Which would you rather have working for you – a dog or a cat?

To see how these concepts played out in our project for this client, please visit Improving Operations Efficiency and Consistency by Standardizing Key Processes.

todd herman web

Which would you rather hire – a dog or a cat? How I view each animal's qualities:

Dogs are obedient, loyal, friendly creatures, who like nothing more than to be around you and to please you.

Cats are quiet, free-spirited, and independent animals, who do their own thing until they need something from you.

As I noted when reflecting upon my firm's 20th anniversary, I prefer to hire cats. This is true for all my staff, and especially the consultants. As I wrote then – "People come to the firm because they want some place where they can virtually be their own boss, work flexible schedules, solve interesting problems, be incredibly creative, and deal with great clients and colleagues. They do not fit a predefined mold – they chafe at others' rules, pushing back if they don't like something."

Most employers I know also want to hire cats – people who take initiative and get things done, circling back only when a task is complete or additional guidance is needed.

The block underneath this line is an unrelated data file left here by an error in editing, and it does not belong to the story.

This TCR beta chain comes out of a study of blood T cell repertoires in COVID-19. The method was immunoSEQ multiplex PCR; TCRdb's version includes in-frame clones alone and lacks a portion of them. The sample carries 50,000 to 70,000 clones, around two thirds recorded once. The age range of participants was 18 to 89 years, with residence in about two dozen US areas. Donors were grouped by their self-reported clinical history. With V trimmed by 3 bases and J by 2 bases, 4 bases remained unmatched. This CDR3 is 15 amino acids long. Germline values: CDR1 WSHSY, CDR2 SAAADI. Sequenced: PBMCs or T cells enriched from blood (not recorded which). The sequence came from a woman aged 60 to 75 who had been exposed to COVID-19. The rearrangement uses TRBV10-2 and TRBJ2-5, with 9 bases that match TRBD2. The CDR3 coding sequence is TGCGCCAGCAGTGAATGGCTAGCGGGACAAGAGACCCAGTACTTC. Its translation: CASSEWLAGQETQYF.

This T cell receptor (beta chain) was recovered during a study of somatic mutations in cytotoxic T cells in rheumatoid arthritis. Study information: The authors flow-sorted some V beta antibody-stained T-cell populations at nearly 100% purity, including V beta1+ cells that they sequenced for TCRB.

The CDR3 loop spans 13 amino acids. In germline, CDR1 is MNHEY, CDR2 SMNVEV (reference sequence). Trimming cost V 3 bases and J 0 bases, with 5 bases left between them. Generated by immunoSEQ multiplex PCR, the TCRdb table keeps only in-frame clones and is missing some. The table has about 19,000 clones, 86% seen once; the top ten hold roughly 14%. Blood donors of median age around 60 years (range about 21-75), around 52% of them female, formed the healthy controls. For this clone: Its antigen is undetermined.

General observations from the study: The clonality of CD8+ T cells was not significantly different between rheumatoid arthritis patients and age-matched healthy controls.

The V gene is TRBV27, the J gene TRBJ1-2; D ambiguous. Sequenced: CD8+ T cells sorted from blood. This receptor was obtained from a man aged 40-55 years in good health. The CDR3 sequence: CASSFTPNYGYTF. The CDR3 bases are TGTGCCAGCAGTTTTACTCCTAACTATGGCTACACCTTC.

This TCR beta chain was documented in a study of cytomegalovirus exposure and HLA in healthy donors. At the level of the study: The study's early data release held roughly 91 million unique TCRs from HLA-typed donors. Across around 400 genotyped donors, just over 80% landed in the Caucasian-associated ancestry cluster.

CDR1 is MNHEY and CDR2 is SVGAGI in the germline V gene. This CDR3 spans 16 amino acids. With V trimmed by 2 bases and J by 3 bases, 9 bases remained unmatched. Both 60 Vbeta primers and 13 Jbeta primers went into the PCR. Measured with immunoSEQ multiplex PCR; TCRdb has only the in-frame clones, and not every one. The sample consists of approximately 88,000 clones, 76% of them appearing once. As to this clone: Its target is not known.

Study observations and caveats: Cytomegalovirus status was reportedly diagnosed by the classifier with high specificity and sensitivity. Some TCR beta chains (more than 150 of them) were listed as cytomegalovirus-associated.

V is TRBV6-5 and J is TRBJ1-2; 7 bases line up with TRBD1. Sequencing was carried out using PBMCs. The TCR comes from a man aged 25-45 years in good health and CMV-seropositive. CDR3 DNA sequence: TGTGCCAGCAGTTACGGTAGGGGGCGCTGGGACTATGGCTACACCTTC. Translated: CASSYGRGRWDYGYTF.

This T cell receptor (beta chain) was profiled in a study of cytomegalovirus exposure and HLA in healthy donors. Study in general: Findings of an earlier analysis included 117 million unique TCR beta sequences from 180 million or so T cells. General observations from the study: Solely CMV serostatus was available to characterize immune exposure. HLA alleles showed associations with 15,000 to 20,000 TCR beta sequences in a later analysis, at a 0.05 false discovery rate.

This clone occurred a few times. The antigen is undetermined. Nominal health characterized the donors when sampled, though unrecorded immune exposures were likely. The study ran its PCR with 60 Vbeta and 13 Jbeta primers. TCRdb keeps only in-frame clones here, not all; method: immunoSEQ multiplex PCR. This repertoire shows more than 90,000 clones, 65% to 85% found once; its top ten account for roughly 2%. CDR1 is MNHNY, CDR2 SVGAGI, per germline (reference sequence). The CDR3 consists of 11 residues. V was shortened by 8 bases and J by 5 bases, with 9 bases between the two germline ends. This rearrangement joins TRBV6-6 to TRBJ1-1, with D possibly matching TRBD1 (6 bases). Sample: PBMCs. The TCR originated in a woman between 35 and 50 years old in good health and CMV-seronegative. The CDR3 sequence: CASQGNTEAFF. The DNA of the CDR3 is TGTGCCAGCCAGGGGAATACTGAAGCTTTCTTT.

How can you bring cats together and get them all on the same page? How do you organize a group where individual members are used to being left alone? It's very difficult, as reflected in the saying, "That's as hard as herding cats!" (A classic commercial captures this difficulty in a humorous way!)

This month's case study is about a client – a property management company with multiple properties – who hired cats to run the day-to-day operations. The cats typically performed quite well, producing very good business results. The business owner presumed all the company's properties were doing things the same way, and that documenting the procedures would be a straightforward task. At the first meeting, however, it quickly became apparent the staff at each property were doing things differently and, in some cases, even had different terms for the same tasks.

Thus, the owner and our team became cat herders! Ultimately, we were successful, because we were patient with the cats and worked to gain consensus on procedures, rather than dictate how things were to be done. Why take this approach? Because, even though I will only have dogs as pets, cats make better staff and need to be coaxed rather than coerced.



Todd L. Herman